A hot, hot tub of water.
enough to lightly scald the skin.
Unsafe, but satisfying.
You are glad your heart is strong.
An ice cold glass of bourbon.
Condensation forming on the outside,
so cold, you can feel the slightest sip
Sinatra plays on the stereo,
loud enough to hear, should you choose,
low enough to ignore, when your mind drifts.
It is the end of the day.
There is dirt to wash off,
not all of it physical.
You close your eyes, happy for this moment
when no one needs anything,
not even you.
About this poem.
I adore hot steaming baths. And it’s not about getting clean. It is about cleansing the mind and soul. My kids call my baths “lobster baths” because I am all red from them when I get out. Hot baths, as hot as I like them are not good for you if you have a heart condition. Fortunately, I don’t.
I love bourbon. I rarely drink it though. My father was an alcoholic and even though I’ve never shown signs of sharing that proclivity, I am still very, very careful about what I drink. I only drink when life is very, very, very good. And only one.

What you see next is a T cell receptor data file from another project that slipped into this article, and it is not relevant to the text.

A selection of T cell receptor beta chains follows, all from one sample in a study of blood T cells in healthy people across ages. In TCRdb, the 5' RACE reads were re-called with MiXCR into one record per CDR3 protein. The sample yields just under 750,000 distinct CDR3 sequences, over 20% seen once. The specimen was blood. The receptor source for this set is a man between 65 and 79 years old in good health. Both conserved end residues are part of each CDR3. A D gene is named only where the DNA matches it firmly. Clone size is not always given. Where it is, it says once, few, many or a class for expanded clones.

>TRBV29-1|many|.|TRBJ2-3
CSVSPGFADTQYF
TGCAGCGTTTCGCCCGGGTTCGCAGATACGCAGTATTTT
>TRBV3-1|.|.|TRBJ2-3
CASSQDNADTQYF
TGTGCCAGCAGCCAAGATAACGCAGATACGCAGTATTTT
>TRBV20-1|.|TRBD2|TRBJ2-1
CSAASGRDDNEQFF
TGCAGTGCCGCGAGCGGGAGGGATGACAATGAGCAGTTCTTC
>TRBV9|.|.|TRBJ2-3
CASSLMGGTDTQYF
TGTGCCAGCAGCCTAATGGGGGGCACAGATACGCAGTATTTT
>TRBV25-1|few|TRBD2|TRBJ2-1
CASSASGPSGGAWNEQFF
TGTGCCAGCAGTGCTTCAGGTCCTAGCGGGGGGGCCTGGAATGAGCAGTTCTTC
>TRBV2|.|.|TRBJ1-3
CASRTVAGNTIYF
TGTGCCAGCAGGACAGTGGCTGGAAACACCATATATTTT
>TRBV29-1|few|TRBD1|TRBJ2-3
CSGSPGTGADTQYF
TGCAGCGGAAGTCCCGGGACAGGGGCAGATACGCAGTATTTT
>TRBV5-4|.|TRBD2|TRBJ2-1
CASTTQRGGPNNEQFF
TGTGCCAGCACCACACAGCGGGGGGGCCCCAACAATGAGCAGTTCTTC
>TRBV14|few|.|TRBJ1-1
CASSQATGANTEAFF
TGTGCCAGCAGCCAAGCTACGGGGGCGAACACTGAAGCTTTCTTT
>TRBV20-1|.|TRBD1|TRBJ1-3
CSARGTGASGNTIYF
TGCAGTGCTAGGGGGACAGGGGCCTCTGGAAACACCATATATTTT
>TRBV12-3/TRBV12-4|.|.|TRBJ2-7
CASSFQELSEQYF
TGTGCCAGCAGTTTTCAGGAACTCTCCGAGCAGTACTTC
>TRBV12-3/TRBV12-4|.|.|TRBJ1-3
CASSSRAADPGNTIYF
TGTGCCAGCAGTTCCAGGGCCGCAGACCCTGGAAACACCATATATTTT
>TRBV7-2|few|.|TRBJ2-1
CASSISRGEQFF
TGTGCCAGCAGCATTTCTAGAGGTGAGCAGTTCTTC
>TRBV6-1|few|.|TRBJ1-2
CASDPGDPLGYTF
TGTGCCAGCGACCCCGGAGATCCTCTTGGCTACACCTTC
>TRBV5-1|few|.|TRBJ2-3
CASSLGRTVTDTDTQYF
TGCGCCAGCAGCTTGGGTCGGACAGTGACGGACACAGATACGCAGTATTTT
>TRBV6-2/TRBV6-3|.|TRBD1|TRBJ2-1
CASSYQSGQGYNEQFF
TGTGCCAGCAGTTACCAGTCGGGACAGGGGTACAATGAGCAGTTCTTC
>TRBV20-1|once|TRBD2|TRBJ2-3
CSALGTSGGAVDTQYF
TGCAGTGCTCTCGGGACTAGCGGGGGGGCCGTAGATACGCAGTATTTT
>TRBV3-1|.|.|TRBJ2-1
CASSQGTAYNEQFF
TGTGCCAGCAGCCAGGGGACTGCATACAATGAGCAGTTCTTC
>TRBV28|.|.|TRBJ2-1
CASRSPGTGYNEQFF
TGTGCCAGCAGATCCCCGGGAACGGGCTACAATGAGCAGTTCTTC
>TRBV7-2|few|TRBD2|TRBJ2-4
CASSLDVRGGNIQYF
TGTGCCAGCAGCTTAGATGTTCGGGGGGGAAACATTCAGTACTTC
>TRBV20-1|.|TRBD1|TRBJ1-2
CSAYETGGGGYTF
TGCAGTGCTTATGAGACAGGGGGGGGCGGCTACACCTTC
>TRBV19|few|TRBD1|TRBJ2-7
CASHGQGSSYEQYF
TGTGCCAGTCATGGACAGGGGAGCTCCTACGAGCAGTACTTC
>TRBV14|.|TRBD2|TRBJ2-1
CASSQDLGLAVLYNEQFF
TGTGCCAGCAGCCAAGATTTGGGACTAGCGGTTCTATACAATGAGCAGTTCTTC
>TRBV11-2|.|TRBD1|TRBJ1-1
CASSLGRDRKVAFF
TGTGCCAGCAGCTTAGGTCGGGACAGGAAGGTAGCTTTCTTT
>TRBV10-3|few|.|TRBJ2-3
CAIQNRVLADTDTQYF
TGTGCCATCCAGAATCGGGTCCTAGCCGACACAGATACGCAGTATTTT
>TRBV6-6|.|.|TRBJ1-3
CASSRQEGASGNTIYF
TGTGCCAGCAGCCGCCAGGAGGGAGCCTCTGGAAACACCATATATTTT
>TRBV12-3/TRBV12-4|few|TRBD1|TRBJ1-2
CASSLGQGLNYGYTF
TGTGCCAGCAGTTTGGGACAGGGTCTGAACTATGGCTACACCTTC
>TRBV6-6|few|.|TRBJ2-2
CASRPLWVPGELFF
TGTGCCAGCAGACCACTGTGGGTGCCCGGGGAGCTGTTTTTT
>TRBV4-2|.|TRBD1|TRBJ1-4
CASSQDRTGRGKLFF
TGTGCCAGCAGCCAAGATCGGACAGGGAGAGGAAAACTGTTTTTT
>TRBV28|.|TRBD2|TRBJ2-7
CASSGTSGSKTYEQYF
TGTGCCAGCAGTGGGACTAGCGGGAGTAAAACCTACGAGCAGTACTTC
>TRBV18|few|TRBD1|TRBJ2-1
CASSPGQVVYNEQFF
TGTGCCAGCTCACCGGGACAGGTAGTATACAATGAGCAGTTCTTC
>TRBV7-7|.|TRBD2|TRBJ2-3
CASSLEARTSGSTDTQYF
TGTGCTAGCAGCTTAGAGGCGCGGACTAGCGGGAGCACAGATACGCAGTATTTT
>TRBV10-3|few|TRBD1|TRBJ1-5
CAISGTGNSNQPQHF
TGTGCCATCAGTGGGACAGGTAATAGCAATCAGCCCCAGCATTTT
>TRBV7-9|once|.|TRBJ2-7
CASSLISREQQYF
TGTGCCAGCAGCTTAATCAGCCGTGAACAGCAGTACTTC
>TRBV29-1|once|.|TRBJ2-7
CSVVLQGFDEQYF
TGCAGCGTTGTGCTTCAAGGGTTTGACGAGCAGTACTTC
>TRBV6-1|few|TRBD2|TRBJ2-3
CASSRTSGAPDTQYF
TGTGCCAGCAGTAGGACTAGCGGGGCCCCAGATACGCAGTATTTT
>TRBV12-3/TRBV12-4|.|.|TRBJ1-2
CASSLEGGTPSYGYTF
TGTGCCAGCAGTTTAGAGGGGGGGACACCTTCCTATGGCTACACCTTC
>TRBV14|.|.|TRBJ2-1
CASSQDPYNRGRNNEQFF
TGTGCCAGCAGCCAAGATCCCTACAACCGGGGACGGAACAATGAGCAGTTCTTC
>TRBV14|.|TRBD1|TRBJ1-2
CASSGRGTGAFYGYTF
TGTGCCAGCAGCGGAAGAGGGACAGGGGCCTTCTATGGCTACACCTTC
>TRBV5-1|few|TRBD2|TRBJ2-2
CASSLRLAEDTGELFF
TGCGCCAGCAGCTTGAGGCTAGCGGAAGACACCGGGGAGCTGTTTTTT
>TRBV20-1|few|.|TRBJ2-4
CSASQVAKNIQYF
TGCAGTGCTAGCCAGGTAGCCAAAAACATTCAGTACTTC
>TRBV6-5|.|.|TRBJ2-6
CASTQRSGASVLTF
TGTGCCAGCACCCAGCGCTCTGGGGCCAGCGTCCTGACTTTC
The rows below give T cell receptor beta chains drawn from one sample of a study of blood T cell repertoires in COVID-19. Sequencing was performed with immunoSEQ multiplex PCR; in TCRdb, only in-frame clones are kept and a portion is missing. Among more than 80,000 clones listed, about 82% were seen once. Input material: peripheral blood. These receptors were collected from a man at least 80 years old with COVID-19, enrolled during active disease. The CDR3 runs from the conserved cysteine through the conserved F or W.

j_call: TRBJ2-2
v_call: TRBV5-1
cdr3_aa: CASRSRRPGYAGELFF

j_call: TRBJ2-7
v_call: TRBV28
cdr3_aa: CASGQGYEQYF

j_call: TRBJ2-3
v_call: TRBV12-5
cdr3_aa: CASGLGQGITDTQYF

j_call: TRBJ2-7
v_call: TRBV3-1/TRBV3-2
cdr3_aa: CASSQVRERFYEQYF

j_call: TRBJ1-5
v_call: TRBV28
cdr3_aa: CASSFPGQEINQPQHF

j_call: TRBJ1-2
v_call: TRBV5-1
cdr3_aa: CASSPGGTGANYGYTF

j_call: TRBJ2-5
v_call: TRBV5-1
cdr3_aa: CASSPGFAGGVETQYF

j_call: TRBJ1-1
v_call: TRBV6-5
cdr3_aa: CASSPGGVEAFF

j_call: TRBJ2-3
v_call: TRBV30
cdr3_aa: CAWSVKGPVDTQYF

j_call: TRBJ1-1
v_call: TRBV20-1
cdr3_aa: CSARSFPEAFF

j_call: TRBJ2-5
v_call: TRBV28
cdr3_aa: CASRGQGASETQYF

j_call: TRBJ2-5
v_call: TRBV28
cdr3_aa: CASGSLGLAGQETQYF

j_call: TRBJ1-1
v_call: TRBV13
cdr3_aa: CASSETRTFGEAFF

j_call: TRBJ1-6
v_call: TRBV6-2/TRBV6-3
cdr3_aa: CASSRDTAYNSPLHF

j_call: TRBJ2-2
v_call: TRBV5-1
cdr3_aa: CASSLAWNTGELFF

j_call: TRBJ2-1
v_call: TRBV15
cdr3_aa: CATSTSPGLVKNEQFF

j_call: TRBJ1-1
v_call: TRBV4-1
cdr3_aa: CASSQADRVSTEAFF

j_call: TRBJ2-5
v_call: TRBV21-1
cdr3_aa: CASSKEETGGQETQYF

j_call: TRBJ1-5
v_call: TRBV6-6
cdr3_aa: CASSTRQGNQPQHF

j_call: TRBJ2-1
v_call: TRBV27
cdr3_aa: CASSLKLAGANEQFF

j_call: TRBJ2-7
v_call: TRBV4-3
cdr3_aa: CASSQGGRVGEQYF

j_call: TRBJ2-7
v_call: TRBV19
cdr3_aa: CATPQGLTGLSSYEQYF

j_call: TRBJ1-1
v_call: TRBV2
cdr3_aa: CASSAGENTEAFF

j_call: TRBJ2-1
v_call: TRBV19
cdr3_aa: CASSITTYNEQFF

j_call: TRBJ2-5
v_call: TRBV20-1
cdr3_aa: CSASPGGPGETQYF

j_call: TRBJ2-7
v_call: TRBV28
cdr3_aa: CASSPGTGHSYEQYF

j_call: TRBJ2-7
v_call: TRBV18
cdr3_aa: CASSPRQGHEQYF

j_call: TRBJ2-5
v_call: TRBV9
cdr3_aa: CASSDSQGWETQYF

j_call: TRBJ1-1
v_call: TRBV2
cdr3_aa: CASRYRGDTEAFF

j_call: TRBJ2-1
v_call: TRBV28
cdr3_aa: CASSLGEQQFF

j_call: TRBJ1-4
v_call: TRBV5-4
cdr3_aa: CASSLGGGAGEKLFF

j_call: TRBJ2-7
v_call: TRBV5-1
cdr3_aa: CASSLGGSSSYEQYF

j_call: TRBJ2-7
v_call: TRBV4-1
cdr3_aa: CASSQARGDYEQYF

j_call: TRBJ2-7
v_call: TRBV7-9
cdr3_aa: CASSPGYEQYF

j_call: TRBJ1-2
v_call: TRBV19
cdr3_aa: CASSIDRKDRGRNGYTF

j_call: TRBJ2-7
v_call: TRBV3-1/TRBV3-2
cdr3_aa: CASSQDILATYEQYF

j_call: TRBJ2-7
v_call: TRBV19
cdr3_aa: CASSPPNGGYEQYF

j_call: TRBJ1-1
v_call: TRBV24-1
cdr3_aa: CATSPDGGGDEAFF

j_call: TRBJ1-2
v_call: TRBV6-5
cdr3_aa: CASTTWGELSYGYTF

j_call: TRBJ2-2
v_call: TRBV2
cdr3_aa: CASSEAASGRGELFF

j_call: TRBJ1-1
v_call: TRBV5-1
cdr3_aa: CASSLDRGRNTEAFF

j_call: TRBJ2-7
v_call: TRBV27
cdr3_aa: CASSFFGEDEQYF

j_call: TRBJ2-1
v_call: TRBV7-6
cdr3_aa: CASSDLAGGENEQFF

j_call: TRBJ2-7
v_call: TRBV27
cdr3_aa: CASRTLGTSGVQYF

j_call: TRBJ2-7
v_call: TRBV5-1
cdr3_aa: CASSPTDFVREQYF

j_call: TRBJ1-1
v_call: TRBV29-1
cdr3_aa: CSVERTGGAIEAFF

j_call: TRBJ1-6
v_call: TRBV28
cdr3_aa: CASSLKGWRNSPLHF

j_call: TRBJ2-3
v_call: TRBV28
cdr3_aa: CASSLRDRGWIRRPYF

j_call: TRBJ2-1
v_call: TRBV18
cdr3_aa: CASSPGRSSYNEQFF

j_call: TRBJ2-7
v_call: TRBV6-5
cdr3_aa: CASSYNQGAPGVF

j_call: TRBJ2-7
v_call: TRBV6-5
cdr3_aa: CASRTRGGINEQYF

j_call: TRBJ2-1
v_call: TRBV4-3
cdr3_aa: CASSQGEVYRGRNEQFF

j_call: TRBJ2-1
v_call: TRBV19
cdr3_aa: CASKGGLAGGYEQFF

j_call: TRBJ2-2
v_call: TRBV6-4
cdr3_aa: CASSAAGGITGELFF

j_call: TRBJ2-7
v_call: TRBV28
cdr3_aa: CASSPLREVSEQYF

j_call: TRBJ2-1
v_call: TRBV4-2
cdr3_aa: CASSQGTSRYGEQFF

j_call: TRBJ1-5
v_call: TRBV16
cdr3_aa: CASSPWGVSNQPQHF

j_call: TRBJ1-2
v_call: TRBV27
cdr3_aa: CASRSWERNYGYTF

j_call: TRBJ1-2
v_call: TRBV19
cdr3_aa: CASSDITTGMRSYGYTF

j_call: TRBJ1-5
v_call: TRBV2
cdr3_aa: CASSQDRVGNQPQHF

I came to Sinatra late in life. There is a satellite radio channel called “Seriously Sinatra” that plays his music, and others too, singing the Great American Songbook. I like the singers of that music because they seem to be singing to you instead of at you. There is an intimacy to them that doesn’t show up in music very much any more.
I collect pictures of great tubs when I travel. Historic homes. Old Inns. Deep tubs and light and space. Heaven in my book.
From all that, a poem.